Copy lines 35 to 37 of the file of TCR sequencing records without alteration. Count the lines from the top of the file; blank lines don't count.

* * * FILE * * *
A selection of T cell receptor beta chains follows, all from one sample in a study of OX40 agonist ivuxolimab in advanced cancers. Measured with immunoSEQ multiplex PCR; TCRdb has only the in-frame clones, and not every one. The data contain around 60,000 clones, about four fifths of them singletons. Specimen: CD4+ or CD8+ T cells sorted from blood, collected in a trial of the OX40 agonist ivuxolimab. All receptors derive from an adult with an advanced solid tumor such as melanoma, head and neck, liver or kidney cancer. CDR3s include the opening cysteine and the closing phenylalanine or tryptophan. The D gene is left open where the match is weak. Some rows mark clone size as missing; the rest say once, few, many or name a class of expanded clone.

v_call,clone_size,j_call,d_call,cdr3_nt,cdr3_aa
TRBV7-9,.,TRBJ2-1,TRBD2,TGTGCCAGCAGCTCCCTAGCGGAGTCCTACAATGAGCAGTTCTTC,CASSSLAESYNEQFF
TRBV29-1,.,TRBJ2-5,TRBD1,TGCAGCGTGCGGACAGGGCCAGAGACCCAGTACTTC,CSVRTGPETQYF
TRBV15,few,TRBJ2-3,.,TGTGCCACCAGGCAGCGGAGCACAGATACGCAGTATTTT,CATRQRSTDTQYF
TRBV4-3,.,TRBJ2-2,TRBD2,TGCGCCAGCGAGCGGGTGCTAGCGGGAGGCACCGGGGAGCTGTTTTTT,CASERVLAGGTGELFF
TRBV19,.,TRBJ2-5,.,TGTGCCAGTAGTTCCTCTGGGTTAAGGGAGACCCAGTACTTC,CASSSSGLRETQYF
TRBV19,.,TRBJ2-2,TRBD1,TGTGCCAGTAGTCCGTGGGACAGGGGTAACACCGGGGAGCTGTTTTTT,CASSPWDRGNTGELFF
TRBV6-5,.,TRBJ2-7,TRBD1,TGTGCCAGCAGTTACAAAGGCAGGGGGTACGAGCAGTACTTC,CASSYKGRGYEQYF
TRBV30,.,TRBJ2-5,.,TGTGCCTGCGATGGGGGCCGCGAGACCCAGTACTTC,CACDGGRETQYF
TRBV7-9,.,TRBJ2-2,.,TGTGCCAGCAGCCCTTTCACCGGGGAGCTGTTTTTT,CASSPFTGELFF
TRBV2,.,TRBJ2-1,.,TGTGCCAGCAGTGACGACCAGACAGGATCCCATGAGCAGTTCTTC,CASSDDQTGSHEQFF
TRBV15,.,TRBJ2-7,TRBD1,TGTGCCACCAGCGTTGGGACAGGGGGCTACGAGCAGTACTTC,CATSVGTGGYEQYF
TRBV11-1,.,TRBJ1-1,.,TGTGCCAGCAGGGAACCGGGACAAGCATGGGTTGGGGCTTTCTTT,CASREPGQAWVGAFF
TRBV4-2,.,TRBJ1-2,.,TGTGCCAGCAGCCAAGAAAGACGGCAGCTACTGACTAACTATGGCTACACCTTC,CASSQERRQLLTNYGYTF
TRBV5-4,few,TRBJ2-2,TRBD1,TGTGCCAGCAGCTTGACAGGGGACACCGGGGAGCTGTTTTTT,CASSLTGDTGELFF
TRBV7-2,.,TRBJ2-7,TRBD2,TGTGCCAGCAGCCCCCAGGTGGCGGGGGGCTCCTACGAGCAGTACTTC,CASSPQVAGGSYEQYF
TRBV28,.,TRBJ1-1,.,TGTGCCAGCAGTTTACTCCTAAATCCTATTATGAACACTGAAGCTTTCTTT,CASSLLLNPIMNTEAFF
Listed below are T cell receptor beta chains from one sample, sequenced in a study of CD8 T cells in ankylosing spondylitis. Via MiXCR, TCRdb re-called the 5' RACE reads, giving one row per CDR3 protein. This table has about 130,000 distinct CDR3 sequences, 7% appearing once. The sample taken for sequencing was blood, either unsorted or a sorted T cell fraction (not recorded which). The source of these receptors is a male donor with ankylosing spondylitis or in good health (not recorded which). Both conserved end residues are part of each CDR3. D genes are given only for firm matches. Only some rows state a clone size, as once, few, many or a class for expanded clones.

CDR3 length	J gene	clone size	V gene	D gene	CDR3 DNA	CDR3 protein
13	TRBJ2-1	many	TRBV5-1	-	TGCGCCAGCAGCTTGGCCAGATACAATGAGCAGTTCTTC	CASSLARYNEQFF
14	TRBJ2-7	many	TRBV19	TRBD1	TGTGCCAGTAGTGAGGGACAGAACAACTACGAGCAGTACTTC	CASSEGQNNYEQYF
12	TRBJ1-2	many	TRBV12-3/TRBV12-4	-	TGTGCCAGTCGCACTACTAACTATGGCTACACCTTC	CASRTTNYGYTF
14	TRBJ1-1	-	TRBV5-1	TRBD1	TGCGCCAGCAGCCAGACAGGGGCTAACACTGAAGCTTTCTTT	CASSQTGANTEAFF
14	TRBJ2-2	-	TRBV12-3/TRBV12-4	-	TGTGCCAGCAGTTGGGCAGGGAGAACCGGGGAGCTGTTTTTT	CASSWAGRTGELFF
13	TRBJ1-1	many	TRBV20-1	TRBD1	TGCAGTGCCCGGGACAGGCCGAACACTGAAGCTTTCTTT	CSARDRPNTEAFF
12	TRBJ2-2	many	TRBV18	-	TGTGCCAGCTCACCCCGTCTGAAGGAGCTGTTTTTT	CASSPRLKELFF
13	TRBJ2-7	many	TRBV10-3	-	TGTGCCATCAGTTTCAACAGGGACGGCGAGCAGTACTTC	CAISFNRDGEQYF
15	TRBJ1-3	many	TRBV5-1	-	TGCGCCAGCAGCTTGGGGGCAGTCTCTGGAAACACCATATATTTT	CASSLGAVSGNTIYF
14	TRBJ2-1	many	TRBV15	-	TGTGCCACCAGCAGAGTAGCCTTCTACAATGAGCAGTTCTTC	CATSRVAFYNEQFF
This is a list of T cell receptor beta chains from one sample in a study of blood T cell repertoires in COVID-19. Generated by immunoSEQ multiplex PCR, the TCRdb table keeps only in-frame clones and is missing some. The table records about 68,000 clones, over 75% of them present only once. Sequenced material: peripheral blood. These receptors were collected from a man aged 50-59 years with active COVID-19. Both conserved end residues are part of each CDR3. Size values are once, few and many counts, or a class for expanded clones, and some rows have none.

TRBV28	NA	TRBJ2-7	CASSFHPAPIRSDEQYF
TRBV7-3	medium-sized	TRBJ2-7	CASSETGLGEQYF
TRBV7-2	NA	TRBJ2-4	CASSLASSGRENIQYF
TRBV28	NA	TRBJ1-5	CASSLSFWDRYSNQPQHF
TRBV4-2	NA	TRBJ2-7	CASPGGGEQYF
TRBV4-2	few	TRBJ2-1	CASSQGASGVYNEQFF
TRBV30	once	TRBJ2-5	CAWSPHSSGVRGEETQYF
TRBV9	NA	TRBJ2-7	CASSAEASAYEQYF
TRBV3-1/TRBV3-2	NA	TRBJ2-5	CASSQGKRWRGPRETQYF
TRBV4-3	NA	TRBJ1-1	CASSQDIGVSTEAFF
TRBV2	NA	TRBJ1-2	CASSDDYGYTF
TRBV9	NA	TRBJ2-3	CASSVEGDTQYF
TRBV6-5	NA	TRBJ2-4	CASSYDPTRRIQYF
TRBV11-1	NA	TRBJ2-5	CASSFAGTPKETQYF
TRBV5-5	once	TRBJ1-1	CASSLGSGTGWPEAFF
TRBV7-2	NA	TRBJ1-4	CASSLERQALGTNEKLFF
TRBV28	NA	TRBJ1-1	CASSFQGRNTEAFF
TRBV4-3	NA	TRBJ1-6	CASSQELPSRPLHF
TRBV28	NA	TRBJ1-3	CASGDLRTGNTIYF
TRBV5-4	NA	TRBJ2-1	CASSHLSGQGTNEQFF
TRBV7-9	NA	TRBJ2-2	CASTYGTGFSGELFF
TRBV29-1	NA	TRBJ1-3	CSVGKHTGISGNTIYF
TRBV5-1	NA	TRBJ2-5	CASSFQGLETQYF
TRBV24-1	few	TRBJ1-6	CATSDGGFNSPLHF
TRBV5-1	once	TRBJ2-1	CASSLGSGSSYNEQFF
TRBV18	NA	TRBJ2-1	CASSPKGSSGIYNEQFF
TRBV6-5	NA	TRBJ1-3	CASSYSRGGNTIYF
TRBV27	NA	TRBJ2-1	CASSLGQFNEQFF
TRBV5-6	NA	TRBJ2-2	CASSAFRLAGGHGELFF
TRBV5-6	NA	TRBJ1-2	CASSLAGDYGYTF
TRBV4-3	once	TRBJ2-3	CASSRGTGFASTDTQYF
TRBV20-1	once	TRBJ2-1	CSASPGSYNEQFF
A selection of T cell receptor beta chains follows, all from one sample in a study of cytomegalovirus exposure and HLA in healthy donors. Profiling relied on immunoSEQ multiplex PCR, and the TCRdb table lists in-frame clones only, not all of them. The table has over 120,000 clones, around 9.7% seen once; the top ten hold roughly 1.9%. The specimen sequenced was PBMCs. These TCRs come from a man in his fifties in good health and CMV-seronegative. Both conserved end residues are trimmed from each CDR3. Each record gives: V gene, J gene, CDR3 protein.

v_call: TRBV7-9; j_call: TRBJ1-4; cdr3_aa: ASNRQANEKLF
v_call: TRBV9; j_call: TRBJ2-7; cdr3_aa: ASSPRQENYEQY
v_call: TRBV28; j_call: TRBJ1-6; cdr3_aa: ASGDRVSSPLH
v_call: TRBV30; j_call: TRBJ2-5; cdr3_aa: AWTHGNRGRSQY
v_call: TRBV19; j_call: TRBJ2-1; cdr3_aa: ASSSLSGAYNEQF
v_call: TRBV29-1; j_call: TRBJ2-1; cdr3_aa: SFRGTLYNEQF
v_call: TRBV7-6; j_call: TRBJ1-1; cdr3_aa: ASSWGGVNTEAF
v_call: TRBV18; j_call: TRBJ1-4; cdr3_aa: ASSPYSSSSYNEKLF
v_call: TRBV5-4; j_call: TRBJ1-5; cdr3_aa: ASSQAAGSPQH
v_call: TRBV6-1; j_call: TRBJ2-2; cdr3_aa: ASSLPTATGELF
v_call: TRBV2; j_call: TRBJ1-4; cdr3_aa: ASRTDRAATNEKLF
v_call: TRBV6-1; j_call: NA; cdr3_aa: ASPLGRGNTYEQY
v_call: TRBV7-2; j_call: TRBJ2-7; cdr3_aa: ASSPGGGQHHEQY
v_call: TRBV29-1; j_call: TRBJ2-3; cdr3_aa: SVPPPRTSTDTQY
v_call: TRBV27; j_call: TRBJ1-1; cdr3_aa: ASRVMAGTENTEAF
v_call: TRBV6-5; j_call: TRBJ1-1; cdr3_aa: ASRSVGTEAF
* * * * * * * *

TRBV28	NA	TRBJ1-5	CASSLSFWDRYSNQPQHF
TRBV4-2	NA	TRBJ2-7	CASPGGGEQYF
TRBV4-2	few	TRBJ2-1	CASSQGASGVYNEQFF